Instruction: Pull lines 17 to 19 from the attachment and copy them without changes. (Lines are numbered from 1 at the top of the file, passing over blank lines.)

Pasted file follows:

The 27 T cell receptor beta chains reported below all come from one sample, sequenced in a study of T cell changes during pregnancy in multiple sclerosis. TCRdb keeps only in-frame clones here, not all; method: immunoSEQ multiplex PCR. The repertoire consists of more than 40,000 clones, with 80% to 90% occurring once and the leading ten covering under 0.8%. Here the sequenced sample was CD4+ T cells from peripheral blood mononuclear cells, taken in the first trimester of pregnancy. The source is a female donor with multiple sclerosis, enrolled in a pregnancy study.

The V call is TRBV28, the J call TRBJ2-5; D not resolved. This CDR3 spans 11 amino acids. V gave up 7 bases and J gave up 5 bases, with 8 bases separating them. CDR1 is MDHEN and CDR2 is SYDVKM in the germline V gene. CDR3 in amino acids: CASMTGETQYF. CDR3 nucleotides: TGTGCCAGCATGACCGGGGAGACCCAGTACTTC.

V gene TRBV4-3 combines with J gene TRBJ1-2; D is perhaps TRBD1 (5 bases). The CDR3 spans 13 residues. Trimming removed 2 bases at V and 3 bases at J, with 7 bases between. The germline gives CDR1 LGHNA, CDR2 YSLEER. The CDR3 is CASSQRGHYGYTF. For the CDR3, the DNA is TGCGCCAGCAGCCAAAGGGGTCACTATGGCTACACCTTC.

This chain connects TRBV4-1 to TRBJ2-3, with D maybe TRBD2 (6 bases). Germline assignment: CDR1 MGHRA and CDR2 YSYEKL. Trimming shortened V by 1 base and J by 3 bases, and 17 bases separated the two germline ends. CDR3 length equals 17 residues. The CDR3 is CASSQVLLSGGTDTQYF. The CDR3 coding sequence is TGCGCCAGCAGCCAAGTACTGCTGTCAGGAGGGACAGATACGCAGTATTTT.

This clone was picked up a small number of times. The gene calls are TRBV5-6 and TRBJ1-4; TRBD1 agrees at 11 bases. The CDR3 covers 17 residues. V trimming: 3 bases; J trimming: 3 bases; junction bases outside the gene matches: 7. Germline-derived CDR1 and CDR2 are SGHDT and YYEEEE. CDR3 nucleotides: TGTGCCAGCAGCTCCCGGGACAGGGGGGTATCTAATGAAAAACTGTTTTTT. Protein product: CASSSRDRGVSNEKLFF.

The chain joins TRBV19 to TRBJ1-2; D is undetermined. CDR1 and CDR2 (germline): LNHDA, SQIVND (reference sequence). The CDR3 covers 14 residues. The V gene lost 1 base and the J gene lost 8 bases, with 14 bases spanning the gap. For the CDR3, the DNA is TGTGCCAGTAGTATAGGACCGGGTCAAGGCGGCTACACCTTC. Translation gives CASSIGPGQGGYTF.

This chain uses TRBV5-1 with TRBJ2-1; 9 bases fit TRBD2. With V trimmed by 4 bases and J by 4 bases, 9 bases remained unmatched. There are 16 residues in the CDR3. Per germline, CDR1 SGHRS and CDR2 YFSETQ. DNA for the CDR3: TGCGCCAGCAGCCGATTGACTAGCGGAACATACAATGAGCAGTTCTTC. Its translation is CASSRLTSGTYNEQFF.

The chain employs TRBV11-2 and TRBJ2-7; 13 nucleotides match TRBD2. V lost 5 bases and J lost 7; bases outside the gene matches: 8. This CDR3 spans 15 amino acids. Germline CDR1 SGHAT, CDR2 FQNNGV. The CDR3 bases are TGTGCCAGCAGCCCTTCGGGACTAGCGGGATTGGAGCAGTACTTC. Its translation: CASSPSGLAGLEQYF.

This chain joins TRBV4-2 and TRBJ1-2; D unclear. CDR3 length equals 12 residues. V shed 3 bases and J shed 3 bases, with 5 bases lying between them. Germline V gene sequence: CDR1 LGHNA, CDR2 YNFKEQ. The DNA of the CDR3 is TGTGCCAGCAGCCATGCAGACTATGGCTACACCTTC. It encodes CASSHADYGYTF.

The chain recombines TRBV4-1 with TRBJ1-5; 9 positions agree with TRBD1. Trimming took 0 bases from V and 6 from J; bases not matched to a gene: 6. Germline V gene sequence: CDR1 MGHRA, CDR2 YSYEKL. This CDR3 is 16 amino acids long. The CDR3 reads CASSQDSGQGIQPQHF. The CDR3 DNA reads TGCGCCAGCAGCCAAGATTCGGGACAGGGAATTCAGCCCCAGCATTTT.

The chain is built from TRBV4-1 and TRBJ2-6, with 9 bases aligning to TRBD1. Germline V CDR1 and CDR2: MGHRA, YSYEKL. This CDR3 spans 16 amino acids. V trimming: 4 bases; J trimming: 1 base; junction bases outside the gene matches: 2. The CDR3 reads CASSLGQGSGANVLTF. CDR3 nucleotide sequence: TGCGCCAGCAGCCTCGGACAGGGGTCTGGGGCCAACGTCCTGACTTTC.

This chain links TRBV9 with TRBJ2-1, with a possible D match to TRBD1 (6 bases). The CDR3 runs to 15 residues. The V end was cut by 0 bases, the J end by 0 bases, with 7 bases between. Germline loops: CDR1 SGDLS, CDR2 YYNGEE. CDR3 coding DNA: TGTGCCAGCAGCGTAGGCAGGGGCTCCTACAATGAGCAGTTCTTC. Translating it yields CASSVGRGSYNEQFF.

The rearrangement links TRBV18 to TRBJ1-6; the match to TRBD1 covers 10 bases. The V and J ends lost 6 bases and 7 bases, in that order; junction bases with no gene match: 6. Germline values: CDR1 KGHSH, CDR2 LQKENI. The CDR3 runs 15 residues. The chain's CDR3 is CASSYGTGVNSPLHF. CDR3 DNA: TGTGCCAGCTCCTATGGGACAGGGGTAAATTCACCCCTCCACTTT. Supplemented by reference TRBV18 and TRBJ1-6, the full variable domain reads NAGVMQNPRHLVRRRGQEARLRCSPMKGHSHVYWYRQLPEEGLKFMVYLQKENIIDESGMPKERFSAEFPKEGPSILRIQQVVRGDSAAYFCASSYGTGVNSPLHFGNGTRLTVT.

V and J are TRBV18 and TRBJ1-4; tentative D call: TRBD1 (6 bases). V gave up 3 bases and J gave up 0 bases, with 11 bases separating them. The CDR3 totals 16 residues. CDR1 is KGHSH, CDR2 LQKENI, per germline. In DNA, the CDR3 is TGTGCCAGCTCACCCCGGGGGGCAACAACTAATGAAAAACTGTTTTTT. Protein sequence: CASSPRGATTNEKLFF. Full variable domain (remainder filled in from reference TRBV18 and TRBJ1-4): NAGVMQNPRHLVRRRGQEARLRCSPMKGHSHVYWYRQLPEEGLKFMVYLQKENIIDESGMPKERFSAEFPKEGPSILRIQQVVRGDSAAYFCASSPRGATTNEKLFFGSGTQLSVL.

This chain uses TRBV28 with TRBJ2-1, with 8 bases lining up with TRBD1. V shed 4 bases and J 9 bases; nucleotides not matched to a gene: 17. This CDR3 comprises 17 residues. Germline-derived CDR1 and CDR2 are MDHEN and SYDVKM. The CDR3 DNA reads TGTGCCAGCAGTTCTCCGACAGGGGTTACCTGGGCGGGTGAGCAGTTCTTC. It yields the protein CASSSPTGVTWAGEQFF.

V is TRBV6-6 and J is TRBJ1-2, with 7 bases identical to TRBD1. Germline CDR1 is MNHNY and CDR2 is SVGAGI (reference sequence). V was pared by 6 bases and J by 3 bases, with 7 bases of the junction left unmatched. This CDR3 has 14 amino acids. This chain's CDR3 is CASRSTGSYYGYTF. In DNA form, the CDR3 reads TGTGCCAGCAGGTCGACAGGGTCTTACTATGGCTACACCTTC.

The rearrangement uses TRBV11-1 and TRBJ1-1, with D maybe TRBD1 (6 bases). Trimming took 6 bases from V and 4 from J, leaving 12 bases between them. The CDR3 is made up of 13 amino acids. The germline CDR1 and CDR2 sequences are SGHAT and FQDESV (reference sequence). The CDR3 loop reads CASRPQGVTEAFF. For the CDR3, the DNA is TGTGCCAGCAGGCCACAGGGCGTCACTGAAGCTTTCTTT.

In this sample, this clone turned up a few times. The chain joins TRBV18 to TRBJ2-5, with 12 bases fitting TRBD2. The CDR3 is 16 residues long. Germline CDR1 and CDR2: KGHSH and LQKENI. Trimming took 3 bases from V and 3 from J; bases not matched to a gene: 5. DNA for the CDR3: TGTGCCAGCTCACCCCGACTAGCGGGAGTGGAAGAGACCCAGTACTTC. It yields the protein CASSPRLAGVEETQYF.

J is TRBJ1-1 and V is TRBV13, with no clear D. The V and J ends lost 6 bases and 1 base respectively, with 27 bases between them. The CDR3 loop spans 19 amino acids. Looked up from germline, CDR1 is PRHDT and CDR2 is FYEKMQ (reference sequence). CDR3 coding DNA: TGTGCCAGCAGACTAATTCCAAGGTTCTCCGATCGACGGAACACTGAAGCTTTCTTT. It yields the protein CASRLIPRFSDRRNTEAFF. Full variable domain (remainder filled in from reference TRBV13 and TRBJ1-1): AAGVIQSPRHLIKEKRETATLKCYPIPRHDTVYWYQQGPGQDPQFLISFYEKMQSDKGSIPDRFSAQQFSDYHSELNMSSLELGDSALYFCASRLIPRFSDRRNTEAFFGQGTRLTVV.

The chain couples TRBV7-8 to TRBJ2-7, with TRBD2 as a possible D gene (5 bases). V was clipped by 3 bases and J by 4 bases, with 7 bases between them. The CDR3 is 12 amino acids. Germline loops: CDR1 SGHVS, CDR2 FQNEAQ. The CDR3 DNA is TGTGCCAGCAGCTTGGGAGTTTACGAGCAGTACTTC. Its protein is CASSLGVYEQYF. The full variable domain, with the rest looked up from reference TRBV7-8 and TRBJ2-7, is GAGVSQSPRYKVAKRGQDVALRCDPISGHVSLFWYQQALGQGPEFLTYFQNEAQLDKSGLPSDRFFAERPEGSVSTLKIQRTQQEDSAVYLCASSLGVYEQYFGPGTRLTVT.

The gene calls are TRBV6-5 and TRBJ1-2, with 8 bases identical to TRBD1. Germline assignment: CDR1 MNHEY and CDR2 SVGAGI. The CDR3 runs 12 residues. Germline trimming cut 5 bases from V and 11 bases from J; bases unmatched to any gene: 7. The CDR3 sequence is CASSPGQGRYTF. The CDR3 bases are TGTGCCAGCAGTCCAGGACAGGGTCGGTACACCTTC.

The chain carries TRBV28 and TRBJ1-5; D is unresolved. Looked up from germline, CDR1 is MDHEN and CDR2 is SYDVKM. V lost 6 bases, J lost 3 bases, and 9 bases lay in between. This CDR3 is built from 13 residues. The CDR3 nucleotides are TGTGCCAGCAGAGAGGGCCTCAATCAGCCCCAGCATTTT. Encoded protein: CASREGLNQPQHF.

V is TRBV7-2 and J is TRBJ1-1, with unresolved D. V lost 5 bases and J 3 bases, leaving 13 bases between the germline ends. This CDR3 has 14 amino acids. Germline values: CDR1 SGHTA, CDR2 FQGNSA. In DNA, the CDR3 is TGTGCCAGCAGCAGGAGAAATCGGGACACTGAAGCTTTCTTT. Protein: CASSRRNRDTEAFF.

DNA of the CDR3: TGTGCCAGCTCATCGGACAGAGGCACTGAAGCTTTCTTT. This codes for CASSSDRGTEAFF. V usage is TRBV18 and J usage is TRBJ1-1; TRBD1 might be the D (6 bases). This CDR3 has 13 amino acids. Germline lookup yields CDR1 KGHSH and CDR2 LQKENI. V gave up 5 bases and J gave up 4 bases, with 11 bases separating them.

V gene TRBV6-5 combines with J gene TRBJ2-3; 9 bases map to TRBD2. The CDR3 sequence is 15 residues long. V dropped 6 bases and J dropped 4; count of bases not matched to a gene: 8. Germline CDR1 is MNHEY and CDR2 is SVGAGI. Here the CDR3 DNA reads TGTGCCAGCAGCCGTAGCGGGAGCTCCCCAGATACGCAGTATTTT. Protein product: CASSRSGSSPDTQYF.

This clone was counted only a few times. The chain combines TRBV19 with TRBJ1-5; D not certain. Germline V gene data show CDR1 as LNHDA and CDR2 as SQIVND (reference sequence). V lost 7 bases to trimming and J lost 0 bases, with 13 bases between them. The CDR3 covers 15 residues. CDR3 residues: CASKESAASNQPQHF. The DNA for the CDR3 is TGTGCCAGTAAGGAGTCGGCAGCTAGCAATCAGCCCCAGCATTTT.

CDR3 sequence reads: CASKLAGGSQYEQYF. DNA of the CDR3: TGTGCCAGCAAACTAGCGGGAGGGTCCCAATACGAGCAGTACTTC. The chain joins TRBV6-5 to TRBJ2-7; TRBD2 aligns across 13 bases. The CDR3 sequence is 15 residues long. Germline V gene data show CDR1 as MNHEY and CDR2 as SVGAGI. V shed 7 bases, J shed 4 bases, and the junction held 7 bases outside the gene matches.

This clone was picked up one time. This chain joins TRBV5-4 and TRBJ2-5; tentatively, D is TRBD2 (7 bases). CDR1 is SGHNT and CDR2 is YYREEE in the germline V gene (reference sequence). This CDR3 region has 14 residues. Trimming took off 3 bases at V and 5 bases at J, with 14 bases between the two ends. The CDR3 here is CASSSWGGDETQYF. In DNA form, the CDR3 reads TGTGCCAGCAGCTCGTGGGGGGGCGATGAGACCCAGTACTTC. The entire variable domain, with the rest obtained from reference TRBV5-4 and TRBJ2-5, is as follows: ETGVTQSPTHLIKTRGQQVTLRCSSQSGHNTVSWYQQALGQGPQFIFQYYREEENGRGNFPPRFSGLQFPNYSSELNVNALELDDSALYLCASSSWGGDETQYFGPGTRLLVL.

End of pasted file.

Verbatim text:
The rearrangement uses TRBV11-1 and TRBJ1-1, with D maybe TRBD1 (6 bases). Trimming took 6 bases from V and 4 from J, leaving 12 bases between them. The CDR3 is made up of 13 amino acids. The germline CDR1 and CDR2 sequences are SGHAT and FQDESV (reference sequence). The CDR3 loop reads CASRPQGVTEAFF. For the CDR3, the DNA is TGTGCCAGCAGGCCACAGGGCGTCACTGAAGCTTTCTTT.

In this sample, this clone turned up a few times. The chain joins TRBV18 to TRBJ2-5, with 12 bases fitting TRBD2. The CDR3 is 16 residues long. Germline CDR1 and CDR2: KGHSH and LQKENI. Trimming took 3 bases from V and 3 from J; bases not matched to a gene: 5. DNA for the CDR3: TGTGCCAGCTCACCCCGACTAGCGGGAGTGGAAGAGACCCAGTACTTC. It yields the protein CASSPRLAGVEETQYF.

J is TRBJ1-1 and V is TRBV13, with no clear D. The V and J ends lost 6 bases and 1 base respectively, with 27 bases between them. The CDR3 loop spans 19 amino acids. Looked up from germline, CDR1 is PRHDT and CDR2 is FYEKMQ (reference sequence). CDR3 coding DNA: TGTGCCAGCAGACTAATTCCAAGGTTCTCCGATCGACGGAACACTGAAGCTTTCTTT. It yields the protein CASRLIPRFSDRRNTEAFF. Full variable domain (remainder filled in from reference TRBV13 and TRBJ1-1): AAGVIQSPRHLIKEKRETATLKCYPIPRHDTVYWYQQGPGQDPQFLISFYEKMQSDKGSIPDRFSAQQFSDYHSELNMSSLELGDSALYFCASRLIPRFSDRRNTEAFFGQGTRLTVV.